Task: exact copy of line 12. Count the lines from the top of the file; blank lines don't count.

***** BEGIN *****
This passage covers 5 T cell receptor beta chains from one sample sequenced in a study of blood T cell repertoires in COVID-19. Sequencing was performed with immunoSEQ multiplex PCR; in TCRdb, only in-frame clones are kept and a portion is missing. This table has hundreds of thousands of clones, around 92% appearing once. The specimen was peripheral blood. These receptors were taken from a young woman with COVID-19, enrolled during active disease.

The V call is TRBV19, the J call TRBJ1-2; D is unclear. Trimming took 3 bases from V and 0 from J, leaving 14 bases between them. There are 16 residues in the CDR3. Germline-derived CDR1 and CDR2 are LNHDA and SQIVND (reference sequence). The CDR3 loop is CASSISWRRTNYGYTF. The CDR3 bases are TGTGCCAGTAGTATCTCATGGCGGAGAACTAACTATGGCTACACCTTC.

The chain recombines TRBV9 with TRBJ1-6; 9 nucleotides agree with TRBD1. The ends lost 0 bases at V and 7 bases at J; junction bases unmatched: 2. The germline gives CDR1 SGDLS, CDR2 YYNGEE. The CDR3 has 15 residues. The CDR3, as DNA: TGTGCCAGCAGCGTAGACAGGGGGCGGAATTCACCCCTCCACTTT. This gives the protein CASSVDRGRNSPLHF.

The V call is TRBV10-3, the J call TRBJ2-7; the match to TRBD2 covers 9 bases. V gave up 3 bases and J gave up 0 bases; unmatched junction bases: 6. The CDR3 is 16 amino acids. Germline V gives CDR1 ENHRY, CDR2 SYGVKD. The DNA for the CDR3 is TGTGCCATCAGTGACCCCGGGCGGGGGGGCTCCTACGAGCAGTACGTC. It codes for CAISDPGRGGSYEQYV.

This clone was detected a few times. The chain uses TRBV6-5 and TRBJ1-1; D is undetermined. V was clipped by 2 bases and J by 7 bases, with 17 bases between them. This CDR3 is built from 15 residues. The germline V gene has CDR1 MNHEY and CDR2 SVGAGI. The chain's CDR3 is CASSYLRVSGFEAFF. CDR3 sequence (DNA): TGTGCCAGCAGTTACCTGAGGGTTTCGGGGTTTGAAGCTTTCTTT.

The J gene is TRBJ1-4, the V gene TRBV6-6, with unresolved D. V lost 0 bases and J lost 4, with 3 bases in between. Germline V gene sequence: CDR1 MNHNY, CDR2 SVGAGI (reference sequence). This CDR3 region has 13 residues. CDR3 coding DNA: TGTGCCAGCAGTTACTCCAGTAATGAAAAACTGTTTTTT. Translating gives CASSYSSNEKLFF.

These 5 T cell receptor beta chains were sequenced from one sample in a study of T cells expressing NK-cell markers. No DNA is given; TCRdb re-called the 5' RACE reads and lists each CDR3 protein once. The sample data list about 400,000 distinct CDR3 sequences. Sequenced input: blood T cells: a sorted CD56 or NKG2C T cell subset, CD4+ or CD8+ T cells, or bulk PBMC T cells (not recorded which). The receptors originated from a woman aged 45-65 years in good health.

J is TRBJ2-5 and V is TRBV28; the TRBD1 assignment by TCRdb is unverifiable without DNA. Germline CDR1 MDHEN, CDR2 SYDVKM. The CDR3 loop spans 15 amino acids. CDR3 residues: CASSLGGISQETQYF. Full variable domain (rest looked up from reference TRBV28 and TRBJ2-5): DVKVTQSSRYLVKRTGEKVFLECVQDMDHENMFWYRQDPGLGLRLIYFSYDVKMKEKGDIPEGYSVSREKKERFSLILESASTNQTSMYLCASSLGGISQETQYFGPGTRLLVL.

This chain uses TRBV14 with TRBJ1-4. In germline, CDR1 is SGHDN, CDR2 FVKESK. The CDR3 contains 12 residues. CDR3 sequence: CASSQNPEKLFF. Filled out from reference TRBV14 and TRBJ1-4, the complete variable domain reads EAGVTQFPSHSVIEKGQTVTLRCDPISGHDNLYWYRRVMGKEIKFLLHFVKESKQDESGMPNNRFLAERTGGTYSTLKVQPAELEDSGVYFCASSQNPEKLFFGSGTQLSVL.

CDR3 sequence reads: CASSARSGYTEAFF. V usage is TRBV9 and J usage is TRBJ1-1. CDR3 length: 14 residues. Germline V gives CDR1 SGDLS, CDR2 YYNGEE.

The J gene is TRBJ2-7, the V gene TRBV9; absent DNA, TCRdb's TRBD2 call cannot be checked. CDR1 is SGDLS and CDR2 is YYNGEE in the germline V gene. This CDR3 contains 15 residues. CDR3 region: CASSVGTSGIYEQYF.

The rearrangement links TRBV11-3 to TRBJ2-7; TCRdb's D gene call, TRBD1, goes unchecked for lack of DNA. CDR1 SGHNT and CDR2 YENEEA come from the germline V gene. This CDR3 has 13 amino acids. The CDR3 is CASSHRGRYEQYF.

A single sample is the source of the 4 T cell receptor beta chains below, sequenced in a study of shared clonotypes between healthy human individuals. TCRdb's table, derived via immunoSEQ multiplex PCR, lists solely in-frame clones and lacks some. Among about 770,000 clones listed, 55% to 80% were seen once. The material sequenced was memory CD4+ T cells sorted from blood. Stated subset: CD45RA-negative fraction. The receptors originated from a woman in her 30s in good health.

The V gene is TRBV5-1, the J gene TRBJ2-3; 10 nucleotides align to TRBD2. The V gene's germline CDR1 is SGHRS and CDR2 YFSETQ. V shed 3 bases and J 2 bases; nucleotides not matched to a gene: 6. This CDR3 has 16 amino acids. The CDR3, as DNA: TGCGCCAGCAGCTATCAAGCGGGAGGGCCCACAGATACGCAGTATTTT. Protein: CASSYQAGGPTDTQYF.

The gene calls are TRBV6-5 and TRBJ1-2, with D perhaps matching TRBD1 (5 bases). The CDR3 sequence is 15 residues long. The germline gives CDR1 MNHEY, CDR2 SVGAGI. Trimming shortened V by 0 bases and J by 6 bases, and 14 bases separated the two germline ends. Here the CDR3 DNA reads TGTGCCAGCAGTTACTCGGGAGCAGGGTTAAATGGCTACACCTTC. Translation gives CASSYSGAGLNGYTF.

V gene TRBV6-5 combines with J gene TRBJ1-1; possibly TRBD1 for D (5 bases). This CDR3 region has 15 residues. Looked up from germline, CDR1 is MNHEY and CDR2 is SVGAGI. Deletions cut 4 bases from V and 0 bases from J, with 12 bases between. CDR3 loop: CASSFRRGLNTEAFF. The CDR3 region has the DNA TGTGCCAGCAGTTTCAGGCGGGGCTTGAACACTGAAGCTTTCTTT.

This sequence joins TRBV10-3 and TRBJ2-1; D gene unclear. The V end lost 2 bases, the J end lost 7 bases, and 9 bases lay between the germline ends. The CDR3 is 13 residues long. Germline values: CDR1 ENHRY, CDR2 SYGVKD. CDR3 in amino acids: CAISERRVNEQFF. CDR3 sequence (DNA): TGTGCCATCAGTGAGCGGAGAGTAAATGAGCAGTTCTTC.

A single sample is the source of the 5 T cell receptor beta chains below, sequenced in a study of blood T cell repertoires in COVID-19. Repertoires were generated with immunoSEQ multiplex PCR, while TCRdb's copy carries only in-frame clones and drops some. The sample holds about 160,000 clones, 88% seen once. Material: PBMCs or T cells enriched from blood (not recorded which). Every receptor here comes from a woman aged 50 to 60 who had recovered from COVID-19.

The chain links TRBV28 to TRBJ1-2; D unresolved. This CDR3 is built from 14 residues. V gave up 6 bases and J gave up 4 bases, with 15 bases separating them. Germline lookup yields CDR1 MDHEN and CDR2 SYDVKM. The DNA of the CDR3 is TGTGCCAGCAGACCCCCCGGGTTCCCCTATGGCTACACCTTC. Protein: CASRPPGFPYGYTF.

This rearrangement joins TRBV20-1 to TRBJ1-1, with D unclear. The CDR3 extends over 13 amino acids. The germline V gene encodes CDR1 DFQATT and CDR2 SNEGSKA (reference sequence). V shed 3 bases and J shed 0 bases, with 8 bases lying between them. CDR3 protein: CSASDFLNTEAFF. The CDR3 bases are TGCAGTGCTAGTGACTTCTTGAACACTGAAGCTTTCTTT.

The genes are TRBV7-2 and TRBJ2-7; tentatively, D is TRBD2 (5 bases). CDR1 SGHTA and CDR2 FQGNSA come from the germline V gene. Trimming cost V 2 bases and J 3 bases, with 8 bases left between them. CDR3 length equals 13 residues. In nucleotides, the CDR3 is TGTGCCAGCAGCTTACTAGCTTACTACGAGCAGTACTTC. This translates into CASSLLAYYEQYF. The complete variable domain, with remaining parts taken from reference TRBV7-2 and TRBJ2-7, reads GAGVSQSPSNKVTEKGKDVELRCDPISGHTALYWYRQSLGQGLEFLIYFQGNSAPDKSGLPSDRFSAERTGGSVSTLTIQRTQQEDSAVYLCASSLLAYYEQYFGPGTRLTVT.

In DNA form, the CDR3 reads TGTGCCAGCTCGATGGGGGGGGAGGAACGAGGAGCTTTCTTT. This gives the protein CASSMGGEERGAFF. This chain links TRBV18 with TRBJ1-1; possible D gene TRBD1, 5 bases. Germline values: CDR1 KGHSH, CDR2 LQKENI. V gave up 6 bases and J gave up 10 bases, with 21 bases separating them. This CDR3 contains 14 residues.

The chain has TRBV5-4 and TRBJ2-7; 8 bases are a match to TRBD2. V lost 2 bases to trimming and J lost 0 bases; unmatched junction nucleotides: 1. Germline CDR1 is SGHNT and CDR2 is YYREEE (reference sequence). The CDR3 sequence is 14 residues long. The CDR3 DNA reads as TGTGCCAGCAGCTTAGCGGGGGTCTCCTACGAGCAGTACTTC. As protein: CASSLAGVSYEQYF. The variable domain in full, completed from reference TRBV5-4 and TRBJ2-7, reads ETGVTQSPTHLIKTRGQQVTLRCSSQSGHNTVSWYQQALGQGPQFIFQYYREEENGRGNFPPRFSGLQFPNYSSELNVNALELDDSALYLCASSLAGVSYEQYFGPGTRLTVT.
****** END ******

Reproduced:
The rearrangement links TRBV11-3 to TRBJ2-7; TCRdb's D gene call, TRBD1, goes unchecked for lack of DNA. CDR1 SGHNT and CDR2 YENEEA come from the germline V gene. This CDR3 has 13 amino acids. The CDR3 is CASSHRGRYEQYF.